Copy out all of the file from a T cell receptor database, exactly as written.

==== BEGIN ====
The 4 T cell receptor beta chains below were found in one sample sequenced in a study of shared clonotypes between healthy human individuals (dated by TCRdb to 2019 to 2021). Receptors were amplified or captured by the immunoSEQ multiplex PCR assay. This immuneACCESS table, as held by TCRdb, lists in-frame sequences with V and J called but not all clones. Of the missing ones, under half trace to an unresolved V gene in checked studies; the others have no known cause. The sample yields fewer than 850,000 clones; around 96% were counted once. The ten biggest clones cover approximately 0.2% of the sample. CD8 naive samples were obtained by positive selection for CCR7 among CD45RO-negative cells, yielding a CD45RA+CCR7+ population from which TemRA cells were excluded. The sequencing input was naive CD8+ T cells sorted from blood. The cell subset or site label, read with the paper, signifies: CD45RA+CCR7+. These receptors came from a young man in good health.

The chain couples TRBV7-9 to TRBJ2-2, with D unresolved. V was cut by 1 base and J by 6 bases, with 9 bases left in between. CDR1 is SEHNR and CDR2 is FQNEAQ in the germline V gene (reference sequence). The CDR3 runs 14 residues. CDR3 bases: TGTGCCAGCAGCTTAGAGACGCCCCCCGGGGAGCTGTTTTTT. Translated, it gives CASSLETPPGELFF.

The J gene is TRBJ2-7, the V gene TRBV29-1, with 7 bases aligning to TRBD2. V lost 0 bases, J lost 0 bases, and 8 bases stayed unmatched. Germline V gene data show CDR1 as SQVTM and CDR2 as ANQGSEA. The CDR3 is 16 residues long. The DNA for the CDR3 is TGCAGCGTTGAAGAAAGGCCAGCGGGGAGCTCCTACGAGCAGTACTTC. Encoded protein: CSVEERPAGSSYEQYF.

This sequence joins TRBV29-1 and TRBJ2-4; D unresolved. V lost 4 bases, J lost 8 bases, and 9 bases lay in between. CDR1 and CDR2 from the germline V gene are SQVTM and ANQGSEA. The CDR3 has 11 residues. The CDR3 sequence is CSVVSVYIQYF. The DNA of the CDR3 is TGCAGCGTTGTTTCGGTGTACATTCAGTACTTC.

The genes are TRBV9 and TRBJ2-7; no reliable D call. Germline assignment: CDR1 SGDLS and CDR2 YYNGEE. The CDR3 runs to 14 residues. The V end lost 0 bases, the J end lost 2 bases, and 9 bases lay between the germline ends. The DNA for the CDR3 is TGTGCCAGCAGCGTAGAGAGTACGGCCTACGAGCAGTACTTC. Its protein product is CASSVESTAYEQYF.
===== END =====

The 4 T cell receptor beta chains below were found in one sample sequenced in a study of shared clonotypes between healthy human individuals (dated by TCRdb to 2019 to 2021). Receptors were amplified or captured by the immunoSEQ multiplex PCR assay. This immuneACCESS table, as held by TCRdb, lists in-frame sequences with V and J called but not all clones. Of the missing ones, under half trace to an unresolved V gene in checked studies; the others have no known cause. The sample yields fewer than 850,000 clones; around 96% were counted once. The ten biggest clones cover approximately 0.2% of the sample. CD8 naive samples were obtained by positive selection for CCR7 among CD45RO-negative cells, yielding a CD45RA+CCR7+ population from which TemRA cells were excluded. The sequencing input was naive CD8+ T cells sorted from blood. The cell subset or site label, read with the paper, signifies: CD45RA+CCR7+. These receptors came from a young man in good health.

The chain couples TRBV7-9 to TRBJ2-2, with D unresolved. V was cut by 1 base and J by 6 bases, with 9 bases left in between. CDR1 is SEHNR and CDR2 is FQNEAQ in the germline V gene (reference sequence). The CDR3 runs 14 residues. CDR3 bases: TGTGCCAGCAGCTTAGAGACGCCCCCCGGGGAGCTGTTTTTT. Translated, it gives CASSLETPPGELFF.

The J gene is TRBJ2-7, the V gene TRBV29-1, with 7 bases aligning to TRBD2. V lost 0 bases, J lost 0 bases, and 8 bases stayed unmatched. Germline V gene data show CDR1 as SQVTM and CDR2 as ANQGSEA. The CDR3 is 16 residues long. The DNA for the CDR3 is TGCAGCGTTGAAGAAAGGCCAGCGGGGAGCTCCTACGAGCAGTACTTC. Encoded protein: CSVEERPAGSSYEQYF.

This sequence joins TRBV29-1 and TRBJ2-4; D unresolved. V lost 4 bases, J lost 8 bases, and 9 bases lay in between. CDR1 and CDR2 from the germline V gene are SQVTM and ANQGSEA. The CDR3 has 11 residues. The CDR3 sequence is CSVVSVYIQYF. The DNA of the CDR3 is TGCAGCGTTGTTTCGGTGTACATTCAGTACTTC.

The genes are TRBV9 and TRBJ2-7; no reliable D call. Germline assignment: CDR1 SGDLS and CDR2 YYNGEE. The CDR3 runs to 14 residues. The V end lost 0 bases, the J end lost 2 bases, and 9 bases lay between the germline ends. The DNA for the CDR3 is TGTGCCAGCAGCGTAGAGAGTACGGCCTACGAGCAGTACTTC. Its protein product is CASSVESTAYEQYF.